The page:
Disappointment at Green Party positions

July 9, 2007 at 3:39 pm | Posted in Statements | 3 Comments

I wish to express my great disappointment at the comments of Trevor Sargent regarding the Seanad election. Mr Sargent has requested Green Party councilors to vote for Fianna Fail party candidates in order that the government can achieve a majority in the new Seanad. This, he says, is to ensure that government legislation will achieve an easier passage through the upper house. 

I believe that these comments reveal a limited understanding of the role and value of the Seanad in our legislative process. In my view, the role of the Seanad is to reflectively review legislation. This is best achieved in a second house of parliament in a non-party political manner. The Seanad should act as a restraint on the Dail by examining Bills outside the heat of party-political controversy. This as a crucial check and balance in our legislative process. I greatly regret that the Greens appear more concerned with the dynamics of power than with ensuring democratic diversity. The Seanad should not be a mere rubber-stamp for government bills.

 I also regret the remarks of Minister Eamon Ryan on RTE’s The Week in Politics. The Minister betrayed a poor understanding of the Corrib gas conflict by assuming that the issue could be resolved by a mere re-routing of a production pipeline. As he well knows, the core issue centers on the method chosen by Shell to process the gas and therefore whether there should be a production pipeline at all within any populated area.  



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  1. […] to damien i’ve started reading mark garavan.  his post on dissapointment with the green party in ireland since getting into bed with ff are very pertinent. No Comments so far Leave a […]

  2. I find the idea of the Greens being compelled to vote for Fianna Fail candidates completely ludicrous. The final humiliation for Trevor’s green army is the indignity of having to have their ballot papers examined in case some of them were rash enough to retain some vestige of independent thought and actually vote for someone else. God forbid.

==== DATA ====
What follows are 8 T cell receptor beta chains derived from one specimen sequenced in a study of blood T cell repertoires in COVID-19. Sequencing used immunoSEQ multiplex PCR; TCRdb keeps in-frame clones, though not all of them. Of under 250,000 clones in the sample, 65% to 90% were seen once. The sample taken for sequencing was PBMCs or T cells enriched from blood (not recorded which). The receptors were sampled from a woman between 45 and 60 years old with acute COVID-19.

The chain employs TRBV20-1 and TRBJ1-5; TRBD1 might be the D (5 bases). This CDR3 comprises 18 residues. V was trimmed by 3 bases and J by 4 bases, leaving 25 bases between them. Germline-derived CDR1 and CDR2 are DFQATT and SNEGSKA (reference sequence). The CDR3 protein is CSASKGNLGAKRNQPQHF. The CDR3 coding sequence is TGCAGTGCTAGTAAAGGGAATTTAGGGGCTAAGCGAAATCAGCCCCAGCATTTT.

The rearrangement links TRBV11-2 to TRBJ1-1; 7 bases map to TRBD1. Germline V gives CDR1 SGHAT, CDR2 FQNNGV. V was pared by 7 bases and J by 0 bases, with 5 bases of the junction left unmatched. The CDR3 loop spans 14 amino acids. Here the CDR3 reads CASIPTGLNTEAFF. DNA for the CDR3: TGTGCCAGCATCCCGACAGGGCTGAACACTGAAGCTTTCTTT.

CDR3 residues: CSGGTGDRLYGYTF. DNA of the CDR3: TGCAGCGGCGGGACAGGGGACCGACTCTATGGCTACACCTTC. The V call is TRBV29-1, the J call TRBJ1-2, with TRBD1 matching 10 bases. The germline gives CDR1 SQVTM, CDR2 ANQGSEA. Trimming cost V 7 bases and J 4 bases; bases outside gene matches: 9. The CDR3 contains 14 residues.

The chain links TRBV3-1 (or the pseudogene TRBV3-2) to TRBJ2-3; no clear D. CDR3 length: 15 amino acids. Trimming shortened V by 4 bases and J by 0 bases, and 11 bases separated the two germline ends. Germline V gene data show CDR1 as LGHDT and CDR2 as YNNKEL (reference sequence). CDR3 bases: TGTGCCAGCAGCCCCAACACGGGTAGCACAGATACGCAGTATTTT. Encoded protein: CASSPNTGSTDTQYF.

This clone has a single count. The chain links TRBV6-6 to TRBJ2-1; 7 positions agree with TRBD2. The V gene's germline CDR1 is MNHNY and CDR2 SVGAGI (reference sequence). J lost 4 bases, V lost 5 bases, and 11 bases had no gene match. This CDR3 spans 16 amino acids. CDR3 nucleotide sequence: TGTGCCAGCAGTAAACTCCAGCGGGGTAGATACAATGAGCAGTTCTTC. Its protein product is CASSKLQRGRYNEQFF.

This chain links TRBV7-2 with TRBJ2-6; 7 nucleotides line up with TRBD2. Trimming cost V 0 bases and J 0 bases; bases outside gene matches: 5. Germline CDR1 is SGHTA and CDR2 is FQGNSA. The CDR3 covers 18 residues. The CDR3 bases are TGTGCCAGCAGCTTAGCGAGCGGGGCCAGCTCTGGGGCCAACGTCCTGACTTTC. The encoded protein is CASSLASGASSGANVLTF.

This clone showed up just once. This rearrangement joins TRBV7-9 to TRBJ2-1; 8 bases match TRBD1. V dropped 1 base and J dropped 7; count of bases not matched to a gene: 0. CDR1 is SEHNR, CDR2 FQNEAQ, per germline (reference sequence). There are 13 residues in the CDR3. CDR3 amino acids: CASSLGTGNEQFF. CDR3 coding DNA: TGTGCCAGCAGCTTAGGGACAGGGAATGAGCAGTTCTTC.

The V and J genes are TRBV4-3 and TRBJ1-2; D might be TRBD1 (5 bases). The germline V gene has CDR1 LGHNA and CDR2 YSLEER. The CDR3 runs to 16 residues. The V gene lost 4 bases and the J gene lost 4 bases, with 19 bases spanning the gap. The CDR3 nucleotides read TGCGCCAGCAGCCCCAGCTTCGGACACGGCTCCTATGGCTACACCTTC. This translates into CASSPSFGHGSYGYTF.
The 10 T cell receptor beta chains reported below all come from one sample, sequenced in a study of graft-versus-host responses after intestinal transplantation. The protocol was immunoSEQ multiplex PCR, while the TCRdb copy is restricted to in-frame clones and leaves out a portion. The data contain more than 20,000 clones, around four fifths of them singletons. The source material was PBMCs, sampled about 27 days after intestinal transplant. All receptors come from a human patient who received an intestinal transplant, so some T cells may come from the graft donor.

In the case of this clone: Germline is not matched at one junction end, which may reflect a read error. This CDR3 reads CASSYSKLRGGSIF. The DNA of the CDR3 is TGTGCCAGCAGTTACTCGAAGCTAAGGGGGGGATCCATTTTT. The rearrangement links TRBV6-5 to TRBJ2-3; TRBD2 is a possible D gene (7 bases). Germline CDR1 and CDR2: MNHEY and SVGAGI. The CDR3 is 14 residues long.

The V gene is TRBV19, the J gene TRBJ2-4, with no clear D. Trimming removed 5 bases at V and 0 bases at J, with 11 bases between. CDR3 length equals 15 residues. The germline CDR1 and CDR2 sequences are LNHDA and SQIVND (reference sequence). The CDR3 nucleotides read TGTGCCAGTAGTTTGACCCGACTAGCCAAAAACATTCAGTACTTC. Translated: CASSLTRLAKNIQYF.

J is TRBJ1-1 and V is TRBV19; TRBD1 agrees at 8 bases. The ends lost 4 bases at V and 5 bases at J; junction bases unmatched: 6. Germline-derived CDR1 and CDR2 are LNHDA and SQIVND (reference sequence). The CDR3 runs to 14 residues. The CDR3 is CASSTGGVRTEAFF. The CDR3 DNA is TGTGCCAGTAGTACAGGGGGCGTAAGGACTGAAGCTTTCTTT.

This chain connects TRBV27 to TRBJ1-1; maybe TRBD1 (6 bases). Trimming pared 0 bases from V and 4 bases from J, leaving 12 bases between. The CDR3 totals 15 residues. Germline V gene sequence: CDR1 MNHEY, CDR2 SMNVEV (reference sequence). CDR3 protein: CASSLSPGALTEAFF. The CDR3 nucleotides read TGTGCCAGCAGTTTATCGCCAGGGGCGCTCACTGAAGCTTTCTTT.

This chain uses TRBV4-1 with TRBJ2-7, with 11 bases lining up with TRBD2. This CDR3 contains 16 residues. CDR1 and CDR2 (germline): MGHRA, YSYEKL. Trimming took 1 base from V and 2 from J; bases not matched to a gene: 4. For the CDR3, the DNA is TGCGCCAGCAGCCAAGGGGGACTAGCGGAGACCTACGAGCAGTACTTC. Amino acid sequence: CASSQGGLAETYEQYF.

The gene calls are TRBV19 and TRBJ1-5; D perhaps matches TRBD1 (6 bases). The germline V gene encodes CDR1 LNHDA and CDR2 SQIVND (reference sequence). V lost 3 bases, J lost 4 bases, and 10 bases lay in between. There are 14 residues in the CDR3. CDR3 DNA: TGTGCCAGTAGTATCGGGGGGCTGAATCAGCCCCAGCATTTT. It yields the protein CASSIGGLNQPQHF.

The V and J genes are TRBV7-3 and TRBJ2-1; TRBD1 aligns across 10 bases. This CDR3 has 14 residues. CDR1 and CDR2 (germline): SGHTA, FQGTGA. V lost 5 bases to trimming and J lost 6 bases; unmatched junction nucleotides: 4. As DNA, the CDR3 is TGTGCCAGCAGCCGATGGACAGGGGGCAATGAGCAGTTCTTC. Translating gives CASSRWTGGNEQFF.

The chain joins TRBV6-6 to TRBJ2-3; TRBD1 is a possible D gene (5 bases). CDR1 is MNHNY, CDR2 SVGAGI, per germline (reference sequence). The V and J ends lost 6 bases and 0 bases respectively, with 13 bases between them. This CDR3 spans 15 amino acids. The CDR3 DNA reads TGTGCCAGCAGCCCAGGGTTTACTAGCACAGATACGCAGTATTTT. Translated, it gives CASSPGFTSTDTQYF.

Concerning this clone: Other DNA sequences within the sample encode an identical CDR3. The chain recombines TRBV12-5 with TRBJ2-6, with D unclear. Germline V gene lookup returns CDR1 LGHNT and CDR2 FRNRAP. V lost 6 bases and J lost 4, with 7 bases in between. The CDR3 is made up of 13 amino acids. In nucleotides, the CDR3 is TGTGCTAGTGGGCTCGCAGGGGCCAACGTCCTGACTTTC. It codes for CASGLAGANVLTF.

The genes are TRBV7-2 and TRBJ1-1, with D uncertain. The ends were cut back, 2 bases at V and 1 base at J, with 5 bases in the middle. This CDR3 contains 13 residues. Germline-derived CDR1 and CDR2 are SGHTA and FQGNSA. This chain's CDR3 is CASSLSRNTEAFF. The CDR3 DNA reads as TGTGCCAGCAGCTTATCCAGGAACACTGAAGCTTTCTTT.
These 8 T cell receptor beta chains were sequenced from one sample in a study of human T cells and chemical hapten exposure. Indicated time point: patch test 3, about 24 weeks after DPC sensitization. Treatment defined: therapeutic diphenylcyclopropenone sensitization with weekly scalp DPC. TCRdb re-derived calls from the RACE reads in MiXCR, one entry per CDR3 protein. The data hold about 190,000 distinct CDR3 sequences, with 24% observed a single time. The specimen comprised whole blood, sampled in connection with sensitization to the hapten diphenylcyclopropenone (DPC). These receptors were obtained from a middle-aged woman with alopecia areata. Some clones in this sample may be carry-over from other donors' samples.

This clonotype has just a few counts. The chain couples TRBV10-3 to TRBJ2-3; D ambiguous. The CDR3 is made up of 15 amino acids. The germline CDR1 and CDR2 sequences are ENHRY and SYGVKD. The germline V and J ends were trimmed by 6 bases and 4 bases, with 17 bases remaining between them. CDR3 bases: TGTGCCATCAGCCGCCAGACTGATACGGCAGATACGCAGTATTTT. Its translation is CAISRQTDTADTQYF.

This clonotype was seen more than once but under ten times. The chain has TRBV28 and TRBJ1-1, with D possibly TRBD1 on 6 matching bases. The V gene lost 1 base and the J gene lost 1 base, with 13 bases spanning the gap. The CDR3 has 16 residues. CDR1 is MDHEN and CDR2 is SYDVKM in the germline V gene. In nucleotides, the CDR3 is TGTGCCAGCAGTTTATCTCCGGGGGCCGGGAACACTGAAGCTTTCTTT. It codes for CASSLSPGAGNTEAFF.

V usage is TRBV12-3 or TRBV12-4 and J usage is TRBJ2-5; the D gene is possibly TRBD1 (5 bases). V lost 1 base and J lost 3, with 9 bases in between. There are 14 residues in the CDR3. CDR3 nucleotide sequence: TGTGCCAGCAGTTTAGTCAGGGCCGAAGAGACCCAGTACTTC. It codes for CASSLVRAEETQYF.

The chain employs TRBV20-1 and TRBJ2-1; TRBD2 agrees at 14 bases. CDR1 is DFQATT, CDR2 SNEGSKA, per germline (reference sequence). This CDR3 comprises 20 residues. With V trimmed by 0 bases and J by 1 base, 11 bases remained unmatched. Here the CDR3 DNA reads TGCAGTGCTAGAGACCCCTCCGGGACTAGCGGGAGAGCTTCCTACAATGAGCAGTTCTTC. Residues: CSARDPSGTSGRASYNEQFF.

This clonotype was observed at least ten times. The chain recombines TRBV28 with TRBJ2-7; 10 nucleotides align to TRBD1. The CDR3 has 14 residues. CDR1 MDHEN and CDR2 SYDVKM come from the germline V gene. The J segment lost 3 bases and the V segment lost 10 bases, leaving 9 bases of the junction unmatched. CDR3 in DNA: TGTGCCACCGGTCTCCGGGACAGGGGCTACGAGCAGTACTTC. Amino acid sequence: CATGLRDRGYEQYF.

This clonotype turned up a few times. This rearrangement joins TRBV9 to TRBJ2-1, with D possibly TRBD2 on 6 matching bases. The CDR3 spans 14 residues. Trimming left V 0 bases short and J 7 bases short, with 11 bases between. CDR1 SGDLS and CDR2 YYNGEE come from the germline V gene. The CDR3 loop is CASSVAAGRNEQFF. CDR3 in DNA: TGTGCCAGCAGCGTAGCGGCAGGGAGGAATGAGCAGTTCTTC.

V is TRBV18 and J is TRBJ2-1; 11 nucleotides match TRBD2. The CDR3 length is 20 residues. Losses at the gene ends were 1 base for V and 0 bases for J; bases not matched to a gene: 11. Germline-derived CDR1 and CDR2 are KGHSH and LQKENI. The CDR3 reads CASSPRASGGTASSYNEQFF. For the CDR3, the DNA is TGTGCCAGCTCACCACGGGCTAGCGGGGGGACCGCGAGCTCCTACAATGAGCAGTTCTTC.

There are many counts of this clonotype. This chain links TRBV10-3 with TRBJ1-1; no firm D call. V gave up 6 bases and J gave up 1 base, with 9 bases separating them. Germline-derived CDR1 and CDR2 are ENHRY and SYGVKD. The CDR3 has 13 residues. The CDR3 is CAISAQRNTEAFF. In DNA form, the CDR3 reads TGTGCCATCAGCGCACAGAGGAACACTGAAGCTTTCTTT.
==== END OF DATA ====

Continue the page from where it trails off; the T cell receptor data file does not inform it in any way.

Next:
Re the Tara issue, does John Gormley not see the irony of saying ‘nothing’ can be done about Tara?
    Is it not the role of Governments to legislate so that changes in political strategy and direction are possible?

    Sadly, I’m sure Eamon Ryan knows full well there is more to sorting out the dispute over the Corrib gas project than simply re-routing the pipeline. The Green party have deliberately chosen however to present the thorny problem of the Ballinaboy gas terminal as nothing more than a pipeline issue. The Greens appear to have little to say about the three month prison sentences handed down to three Erris fishermen for allegedly assaulting a member of the Gardai during one of the protests at Ballinaboy ( protests in which many protesters were baton charged by the Gardai).

  3. Prior to the last elections, we had a dedicated green watchdog- the Green party- which one felt could be relied on to highlight some of the more unpalatable truths about what our government was up to.

    Now we have a situation where that green watchdog has forsaken its post for the risky strategy of joining forces with a party whose mantra is perpetual economic growth. Without for a minute endorsing this decision, one can see a certain logic behind it.. that more ‘green’ policies will be implemented with the GP as minor coalition partners than would be the case if they stayed in opposition. But is this really the case?

    For one thing, many of the measures the Greens may help bring in, such as some minor and largely cosmetic reduction in greenhouse gas emissions, Ireland would be obliged to do anyway ( by the EU), irrespective of whether the Greens were in government or not.

    The price paid by the Greens is very high. One senses that much has been thrown on the sacrifical bonfire in order to get to the cabinet table with Bertie and co.

    For the Greens to support a greater expansion of Ireland’s motorway infrastructure when we know well that fossil fuel depletion will severely curtail the use of the single occupant car in the future seems inexplicable. To allow one of these motorways to be driven right through the middle of the Tara complex is inexcusable.

    But even more worrying is the fact that Ireland has now lost its green watchdog. The watchdog has joined the other side. Who is now going to bring to the attention of the public the more unsavoury aspects of corporate Ireland?

    Immediately after the election I challenged what seemed to be the prevailing wisdom, that the Green party hadn’t won as many seats as expected because they weren’t mainstream enough. My assessment is quite the opposite, they lost votes because they were far too mainstream.

    Radical solutions will be needed to deal with the impact of global warming and fossil fuel depletion. These radical solutions badly need a political sponsor. Perhaps Ireland requires a new political party capable of formulating the necessary strategies and which is resolute enough not to be tempted into watering down these strategies in order to be more voter friendly.

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